Truxtun-class destroyer

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USS Truxtun
USS Truxtun (DD-14)
Class overview
Name: Truxtun class destroyer
Builders: Maryland Steel Company
Operators:  United States Navy
Preceded by: Bainbridge-class destroyer
Succeeded by: Smith-class destroyer
Built: 1902
In commission: 1902-20
Completed: 3
Retired: 3
Preserved: 0
General characteristics
Type: Destroyer
Displacement: 433 long tons (440 t) normal
605 long tons (615 t) full load
Length: 259 ft 6 in (79.10 m)
Beam: 22 ft 3 in (6.78 m)
Draft: 6 ft (1.8 m)
Propulsion: 4 coal-fired boilers
2 triple-expansion engines
8,300 ihp (6,189 kW)
2 screws
Speed: 29.6 knots (54.8 km/h; 34.1 mph)
Capacity: 175 tons coal (fuel)
Complement: 3 Officers
75 Enlisted
Armament: Two 3 inch/50 caliber (76 mm) guns
Six 6 pounder (57 mm) guns
Two 18 inch (457 mm) torpedo tubes

Three Truxtun-class destroyers served in the United States Navy. Part of the original 16 destroyers authorized by Congress in 1898, they were commissioned in 1902.[1] They were very similar to their Bainbridge-class contemporaries, except for mounting six 6 pounder (57 mm) guns instead of five. They were considered the most successful of the first 16 US Navy destroyers, and were the basis for the larger succeeding Smith-class.[2]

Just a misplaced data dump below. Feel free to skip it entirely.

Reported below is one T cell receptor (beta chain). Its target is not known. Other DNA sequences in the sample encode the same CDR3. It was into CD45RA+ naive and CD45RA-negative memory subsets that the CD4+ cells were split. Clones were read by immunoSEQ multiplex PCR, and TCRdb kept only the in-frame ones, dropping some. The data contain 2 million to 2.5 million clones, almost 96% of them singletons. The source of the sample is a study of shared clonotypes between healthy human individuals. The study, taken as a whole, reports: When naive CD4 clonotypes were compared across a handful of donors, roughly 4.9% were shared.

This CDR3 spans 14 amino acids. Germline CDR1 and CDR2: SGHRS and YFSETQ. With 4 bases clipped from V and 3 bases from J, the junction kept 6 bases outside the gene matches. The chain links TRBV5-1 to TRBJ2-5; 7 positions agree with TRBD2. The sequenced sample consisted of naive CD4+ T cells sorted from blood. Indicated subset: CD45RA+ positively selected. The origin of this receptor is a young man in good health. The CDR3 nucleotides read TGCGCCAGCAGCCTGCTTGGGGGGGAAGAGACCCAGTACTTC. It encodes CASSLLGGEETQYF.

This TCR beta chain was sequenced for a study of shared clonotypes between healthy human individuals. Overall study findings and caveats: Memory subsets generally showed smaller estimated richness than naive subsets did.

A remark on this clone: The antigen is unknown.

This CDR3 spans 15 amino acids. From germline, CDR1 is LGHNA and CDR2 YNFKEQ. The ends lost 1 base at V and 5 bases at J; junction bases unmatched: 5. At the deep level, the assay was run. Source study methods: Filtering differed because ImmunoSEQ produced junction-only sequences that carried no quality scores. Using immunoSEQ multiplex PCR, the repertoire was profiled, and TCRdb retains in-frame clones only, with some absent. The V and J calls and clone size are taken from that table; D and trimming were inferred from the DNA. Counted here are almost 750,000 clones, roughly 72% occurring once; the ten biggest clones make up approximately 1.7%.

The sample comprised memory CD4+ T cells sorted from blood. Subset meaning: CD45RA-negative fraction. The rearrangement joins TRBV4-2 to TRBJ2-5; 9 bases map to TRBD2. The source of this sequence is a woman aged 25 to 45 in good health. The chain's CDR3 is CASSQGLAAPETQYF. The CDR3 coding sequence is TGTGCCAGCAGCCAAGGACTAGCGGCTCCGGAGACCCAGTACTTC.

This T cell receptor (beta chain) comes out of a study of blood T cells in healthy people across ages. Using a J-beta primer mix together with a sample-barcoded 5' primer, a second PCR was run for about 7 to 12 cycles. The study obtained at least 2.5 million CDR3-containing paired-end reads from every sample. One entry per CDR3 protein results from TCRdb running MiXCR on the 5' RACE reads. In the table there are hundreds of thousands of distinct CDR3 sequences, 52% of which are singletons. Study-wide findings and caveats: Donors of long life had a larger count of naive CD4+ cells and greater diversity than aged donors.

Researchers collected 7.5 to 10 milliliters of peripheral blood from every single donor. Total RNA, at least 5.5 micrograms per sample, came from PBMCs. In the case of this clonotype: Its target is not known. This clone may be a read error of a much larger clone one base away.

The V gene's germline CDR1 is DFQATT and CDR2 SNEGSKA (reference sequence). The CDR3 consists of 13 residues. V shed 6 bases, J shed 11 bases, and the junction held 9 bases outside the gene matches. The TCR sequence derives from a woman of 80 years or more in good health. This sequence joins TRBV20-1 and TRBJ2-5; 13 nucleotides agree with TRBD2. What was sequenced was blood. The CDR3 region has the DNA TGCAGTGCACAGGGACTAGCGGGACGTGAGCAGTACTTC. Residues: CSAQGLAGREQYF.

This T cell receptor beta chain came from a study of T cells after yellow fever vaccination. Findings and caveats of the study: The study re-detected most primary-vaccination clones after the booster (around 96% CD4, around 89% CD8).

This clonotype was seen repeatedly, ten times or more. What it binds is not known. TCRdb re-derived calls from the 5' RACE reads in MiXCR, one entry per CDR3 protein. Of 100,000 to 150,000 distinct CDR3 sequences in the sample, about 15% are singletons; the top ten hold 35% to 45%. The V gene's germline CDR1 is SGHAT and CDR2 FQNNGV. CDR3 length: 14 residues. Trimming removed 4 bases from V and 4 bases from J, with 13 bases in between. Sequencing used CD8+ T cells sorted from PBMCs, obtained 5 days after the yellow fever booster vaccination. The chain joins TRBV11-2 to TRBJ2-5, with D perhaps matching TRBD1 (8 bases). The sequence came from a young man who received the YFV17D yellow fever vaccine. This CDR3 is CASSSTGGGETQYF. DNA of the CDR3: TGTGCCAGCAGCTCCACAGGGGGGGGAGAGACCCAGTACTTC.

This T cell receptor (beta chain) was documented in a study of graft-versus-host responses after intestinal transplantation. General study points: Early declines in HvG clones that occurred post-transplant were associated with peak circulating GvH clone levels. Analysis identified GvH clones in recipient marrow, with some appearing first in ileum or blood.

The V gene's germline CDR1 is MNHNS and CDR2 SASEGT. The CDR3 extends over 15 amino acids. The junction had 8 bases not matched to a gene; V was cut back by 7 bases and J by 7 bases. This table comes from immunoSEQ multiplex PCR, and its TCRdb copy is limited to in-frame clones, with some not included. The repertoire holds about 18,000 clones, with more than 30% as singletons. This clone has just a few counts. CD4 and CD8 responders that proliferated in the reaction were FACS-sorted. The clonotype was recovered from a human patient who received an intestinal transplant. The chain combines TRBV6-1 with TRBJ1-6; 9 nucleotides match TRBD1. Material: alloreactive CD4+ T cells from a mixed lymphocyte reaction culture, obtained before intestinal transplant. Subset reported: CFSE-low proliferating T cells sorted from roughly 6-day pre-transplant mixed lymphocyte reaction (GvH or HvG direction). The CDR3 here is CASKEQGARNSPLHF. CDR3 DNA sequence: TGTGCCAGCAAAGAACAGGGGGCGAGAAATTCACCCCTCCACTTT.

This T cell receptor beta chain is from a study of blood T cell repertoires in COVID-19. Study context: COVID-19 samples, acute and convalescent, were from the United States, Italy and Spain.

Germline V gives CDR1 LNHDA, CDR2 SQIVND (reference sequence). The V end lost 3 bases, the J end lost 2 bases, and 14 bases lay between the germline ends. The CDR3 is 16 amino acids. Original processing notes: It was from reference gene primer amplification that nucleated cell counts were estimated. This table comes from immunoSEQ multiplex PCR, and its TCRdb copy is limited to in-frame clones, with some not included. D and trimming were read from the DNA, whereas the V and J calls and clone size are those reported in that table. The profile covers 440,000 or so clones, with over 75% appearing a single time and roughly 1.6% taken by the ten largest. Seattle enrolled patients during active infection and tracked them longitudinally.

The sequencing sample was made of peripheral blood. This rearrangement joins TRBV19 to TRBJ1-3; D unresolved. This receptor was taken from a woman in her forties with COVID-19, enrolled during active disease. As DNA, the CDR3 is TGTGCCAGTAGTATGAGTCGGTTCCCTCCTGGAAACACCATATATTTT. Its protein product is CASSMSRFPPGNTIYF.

The Truxtuns escorted convoys during World War I. They may have been equipped with one or two depth charge racks for this mission.[3] All were sold in 1920 and converted to merchant vessels or scrapped.

Service[edit]

Truxtun and Whipple served first on the East Coast and later on the West Coast prior to World War I. Worden engaged in reserve training duties on the East Coast, and acted as a submarine tender 1914-17. All three served in the Atlantic during the US participation in World War I. Following the Armistice, all were sold for scrapping or merchant conversion in 1919.

Ships in class[edit]

The three ships of the Truxtun class were:[4]

Ship Shipyard Laid down Launched Commissioned Decommissioned Fate
USS Truxtun (DD-14) Maryland Steel Company 13 November 1899 15 August 1901 11 September 1902 18 July 1919 Sold to Joseph G. Hitner for merchant conversion
USS Whipple (DD-15) Maryland Steel Company 13 November 1899 15 August 1901 17 February 1903 7 July 1919 Sold to Joseph G. Hitner for scrapping
USS Worden (DD-16) Maryland Steel Company 13 November 1899 15 August 1901 17 March 1903 13 July 1919 Sold to Joseph G. Hitner for merchant conversion

See also[edit]

Media related to Truxtun class destroyers at Wikimedia Commons

References[edit]

  1. ^ Friedman, p. 10-19
  2. ^ Friedman, p. 17
  3. ^ Friedman, p. 68
  4. ^ http://destroyerhistory.org/early/truxtunclass/ DestroyerHistory.org Truxtun class destroyer
  • Friedman, Norman "US Destroyers: An Illustrated Design History (Revised Edition)", Naval Institute Press, Annapolis:2004, ISBN 1-55750-442-3.
  • Gardiner, Robert, Conway's all the world's fighting ships 1860-1905 Conway Maritime Press, 1997. ISBN 0-85177-133-5

This article incorporates text from the public domain Dictionary of American Naval Fighting Ships.

External links[edit]